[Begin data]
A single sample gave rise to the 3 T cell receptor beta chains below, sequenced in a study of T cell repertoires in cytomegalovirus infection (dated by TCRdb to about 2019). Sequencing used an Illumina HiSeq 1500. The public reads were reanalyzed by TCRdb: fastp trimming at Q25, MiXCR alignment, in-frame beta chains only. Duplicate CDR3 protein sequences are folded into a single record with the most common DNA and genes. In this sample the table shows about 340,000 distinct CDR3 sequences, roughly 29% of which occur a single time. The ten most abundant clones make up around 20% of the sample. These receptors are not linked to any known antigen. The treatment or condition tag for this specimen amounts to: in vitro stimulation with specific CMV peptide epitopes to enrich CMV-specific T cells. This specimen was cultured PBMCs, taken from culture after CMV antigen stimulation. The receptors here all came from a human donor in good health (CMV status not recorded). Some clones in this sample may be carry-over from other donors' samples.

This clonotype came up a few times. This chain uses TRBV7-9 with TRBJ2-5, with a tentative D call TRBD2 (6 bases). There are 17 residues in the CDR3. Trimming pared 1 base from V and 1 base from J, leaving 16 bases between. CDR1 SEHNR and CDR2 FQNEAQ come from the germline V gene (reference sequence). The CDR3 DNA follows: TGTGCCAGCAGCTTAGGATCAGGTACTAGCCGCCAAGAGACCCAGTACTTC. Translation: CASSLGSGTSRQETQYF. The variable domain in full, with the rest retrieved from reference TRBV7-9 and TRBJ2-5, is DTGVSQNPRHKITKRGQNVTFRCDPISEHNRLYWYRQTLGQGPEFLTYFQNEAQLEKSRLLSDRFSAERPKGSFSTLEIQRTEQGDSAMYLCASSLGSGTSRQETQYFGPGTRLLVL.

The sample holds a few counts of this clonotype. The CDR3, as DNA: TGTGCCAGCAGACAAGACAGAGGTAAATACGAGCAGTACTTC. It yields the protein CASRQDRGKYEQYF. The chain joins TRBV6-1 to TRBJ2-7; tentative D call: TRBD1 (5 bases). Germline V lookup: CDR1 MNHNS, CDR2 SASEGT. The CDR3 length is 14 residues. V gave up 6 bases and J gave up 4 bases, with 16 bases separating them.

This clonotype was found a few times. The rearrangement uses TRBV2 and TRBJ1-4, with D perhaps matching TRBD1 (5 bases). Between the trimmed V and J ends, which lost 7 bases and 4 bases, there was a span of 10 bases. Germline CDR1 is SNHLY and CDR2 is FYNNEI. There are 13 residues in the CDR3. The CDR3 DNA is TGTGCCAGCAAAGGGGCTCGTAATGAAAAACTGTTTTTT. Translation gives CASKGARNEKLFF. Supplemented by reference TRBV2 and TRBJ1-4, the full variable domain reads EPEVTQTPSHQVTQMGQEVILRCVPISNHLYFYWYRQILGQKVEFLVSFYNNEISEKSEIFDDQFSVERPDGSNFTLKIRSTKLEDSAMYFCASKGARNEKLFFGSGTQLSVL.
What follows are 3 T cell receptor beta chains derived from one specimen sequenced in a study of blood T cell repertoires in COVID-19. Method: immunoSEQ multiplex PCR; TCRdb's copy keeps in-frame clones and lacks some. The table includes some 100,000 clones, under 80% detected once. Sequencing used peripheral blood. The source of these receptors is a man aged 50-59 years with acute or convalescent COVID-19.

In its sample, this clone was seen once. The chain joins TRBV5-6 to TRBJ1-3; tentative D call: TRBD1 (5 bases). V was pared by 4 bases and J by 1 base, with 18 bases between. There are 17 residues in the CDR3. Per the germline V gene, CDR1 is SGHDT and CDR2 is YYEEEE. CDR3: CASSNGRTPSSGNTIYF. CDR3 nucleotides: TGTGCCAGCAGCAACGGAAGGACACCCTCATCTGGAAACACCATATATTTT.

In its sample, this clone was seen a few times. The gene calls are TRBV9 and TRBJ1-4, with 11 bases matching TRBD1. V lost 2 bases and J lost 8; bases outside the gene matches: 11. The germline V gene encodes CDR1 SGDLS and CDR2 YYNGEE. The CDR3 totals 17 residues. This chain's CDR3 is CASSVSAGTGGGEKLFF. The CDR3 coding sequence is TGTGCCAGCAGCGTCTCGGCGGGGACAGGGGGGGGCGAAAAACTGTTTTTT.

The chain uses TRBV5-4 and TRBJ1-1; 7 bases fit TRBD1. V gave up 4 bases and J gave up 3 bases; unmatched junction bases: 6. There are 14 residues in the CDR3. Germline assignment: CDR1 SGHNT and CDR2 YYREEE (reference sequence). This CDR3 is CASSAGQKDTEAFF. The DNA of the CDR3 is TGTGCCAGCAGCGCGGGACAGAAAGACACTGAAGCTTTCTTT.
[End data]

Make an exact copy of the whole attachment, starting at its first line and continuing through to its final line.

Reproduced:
A single sample gave rise to the 3 T cell receptor beta chains below, sequenced in a study of T cell repertoires in cytomegalovirus infection (dated by TCRdb to about 2019). Sequencing used an Illumina HiSeq 1500. The public reads were reanalyzed by TCRdb: fastp trimming at Q25, MiXCR alignment, in-frame beta chains only. Duplicate CDR3 protein sequences are folded into a single record with the most common DNA and genes. In this sample the table shows about 340,000 distinct CDR3 sequences, roughly 29% of which occur a single time. The ten most abundant clones make up around 20% of the sample. These receptors are not linked to any known antigen. The treatment or condition tag for this specimen amounts to: in vitro stimulation with specific CMV peptide epitopes to enrich CMV-specific T cells. This specimen was cultured PBMCs, taken from culture after CMV antigen stimulation. The receptors here all came from a human donor in good health (CMV status not recorded). Some clones in this sample may be carry-over from other donors' samples.

This clonotype came up a few times. This chain uses TRBV7-9 with TRBJ2-5, with a tentative D call TRBD2 (6 bases). There are 17 residues in the CDR3. Trimming pared 1 base from V and 1 base from J, leaving 16 bases between. CDR1 SEHNR and CDR2 FQNEAQ come from the germline V gene (reference sequence). The CDR3 DNA follows: TGTGCCAGCAGCTTAGGATCAGGTACTAGCCGCCAAGAGACCCAGTACTTC. Translation: CASSLGSGTSRQETQYF. The variable domain in full, with the rest retrieved from reference TRBV7-9 and TRBJ2-5, is DTGVSQNPRHKITKRGQNVTFRCDPISEHNRLYWYRQTLGQGPEFLTYFQNEAQLEKSRLLSDRFSAERPKGSFSTLEIQRTEQGDSAMYLCASSLGSGTSRQETQYFGPGTRLLVL.

The sample holds a few counts of this clonotype. The CDR3, as DNA: TGTGCCAGCAGACAAGACAGAGGTAAATACGAGCAGTACTTC. It yields the protein CASRQDRGKYEQYF. The chain joins TRBV6-1 to TRBJ2-7; tentative D call: TRBD1 (5 bases). Germline V lookup: CDR1 MNHNS, CDR2 SASEGT. The CDR3 length is 14 residues. V gave up 6 bases and J gave up 4 bases, with 16 bases separating them.

This clonotype was found a few times. The rearrangement uses TRBV2 and TRBJ1-4, with D perhaps matching TRBD1 (5 bases). Between the trimmed V and J ends, which lost 7 bases and 4 bases, there was a span of 10 bases. Germline CDR1 is SNHLY and CDR2 is FYNNEI. There are 13 residues in the CDR3. The CDR3 DNA is TGTGCCAGCAAAGGGGCTCGTAATGAAAAACTGTTTTTT. Translation gives CASKGARNEKLFF. Supplemented by reference TRBV2 and TRBJ1-4, the full variable domain reads EPEVTQTPSHQVTQMGQEVILRCVPISNHLYFYWYRQILGQKVEFLVSFYNNEISEKSEIFDDQFSVERPDGSNFTLKIRSTKLEDSAMYFCASKGARNEKLFFGSGTQLSVL.
What follows are 3 T cell receptor beta chains derived from one specimen sequenced in a study of blood T cell repertoires in COVID-19. Method: immunoSEQ multiplex PCR; TCRdb's copy keeps in-frame clones and lacks some. The table includes some 100,000 clones, under 80% detected once. Sequencing used peripheral blood. The source of these receptors is a man aged 50-59 years with acute or convalescent COVID-19.

In its sample, this clone was seen once. The chain joins TRBV5-6 to TRBJ1-3; tentative D call: TRBD1 (5 bases). V was pared by 4 bases and J by 1 base, with 18 bases between. There are 17 residues in the CDR3. Per the germline V gene, CDR1 is SGHDT and CDR2 is YYEEEE. CDR3: CASSNGRTPSSGNTIYF. CDR3 nucleotides: TGTGCCAGCAGCAACGGAAGGACACCCTCATCTGGAAACACCATATATTTT.

In its sample, this clone was seen a few times. The gene calls are TRBV9 and TRBJ1-4, with 11 bases matching TRBD1. V lost 2 bases and J lost 8; bases outside the gene matches: 11. The germline V gene encodes CDR1 SGDLS and CDR2 YYNGEE. The CDR3 totals 17 residues. This chain's CDR3 is CASSVSAGTGGGEKLFF. The CDR3 coding sequence is TGTGCCAGCAGCGTCTCGGCGGGGACAGGGGGGGGCGAAAAACTGTTTTTT.

The chain uses TRBV5-4 and TRBJ1-1; 7 bases fit TRBD1. V gave up 4 bases and J gave up 3 bases; unmatched junction bases: 6. There are 14 residues in the CDR3. Germline assignment: CDR1 SGHNT and CDR2 YYREEE (reference sequence). This CDR3 is CASSAGQKDTEAFF. The DNA of the CDR3 is TGTGCCAGCAGCGCGGGACAGAAAGACACTGAAGCTTTCTTT.